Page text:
Hubble Telescope Captures Galaxy's Fluffy 'Flocculent Spirals'

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By Devin Coldewey

A new picture from the Hubble Space Telescope shows the spiral galaxy NGC 3521 in a shot that looks almost artificial in its painterly beauty. Discovered in 1784 by British astronomer William Herschel, the 40 million light-year distant object has what are called flocculent spirals, a softer version of the well-defined arms of other galaxies.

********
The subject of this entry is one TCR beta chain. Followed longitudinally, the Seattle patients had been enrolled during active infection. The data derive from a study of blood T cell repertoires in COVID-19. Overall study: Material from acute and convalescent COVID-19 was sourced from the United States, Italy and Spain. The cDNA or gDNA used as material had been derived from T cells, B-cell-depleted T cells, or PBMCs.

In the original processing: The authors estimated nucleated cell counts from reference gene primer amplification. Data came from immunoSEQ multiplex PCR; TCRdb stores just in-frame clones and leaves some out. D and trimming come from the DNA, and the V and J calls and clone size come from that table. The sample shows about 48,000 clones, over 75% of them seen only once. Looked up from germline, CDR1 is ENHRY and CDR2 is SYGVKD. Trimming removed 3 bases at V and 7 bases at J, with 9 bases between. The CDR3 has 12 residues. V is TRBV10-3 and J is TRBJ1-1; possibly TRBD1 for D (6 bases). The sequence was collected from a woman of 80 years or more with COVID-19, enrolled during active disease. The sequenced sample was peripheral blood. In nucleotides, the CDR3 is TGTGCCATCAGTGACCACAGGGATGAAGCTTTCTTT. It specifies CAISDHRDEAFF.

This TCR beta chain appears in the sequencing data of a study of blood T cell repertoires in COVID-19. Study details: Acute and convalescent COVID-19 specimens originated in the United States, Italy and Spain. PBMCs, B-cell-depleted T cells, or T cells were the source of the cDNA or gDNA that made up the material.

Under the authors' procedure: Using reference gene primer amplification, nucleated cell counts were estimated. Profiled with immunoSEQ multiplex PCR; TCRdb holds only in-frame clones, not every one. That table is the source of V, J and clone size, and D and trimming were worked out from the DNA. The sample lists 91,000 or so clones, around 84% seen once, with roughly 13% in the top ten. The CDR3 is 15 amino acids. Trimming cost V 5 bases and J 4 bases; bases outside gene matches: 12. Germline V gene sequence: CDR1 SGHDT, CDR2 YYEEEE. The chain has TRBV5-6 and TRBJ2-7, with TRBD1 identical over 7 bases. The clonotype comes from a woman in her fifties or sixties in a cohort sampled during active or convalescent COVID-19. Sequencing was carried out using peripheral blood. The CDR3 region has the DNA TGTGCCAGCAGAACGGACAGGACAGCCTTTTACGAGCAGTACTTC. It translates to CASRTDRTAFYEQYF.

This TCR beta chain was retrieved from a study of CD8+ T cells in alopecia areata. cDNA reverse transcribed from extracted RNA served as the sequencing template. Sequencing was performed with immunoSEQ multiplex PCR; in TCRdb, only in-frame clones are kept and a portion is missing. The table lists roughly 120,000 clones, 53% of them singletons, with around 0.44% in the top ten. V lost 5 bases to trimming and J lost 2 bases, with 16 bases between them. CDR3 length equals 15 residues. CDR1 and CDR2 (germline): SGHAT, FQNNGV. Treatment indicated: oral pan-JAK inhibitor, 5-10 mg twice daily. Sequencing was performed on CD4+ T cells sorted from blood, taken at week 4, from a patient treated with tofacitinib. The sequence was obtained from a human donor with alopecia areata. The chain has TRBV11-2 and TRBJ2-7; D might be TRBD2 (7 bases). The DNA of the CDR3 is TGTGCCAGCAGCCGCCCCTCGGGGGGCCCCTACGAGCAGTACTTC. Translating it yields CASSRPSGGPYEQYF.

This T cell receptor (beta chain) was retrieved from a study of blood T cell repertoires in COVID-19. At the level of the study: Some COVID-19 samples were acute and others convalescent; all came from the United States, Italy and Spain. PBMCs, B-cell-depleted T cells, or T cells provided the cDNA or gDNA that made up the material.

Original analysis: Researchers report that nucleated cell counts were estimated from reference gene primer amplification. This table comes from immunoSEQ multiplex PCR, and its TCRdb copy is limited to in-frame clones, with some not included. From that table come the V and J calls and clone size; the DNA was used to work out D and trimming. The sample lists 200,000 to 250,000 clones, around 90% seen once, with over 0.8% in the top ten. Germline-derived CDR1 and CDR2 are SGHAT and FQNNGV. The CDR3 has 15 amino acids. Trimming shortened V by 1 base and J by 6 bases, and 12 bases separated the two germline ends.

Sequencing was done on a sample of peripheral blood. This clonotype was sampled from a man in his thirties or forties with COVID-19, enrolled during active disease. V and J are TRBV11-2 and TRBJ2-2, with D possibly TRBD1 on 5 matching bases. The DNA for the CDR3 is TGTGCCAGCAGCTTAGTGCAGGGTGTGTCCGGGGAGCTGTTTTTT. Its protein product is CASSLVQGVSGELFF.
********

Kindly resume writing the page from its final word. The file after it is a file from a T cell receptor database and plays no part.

Related: Hubble Snaps 1.5 Billion-Pixel Close-Up of Andromeda Galaxy

Just why flocculent galaxies have this woolly appearance isn't known. It may be that more star formation areas and dust clouds are being spun around the periphery of the galaxy in the midst of the arms, rather than having most stars originate in one highly productive region at the center.

NGC 3521 is nicknamed the "Bubble Galaxy" for its appearance in common telescopes. If you'd like to spot it yourself, point yours toward the constellation Leo and look for something soft, round and very far away.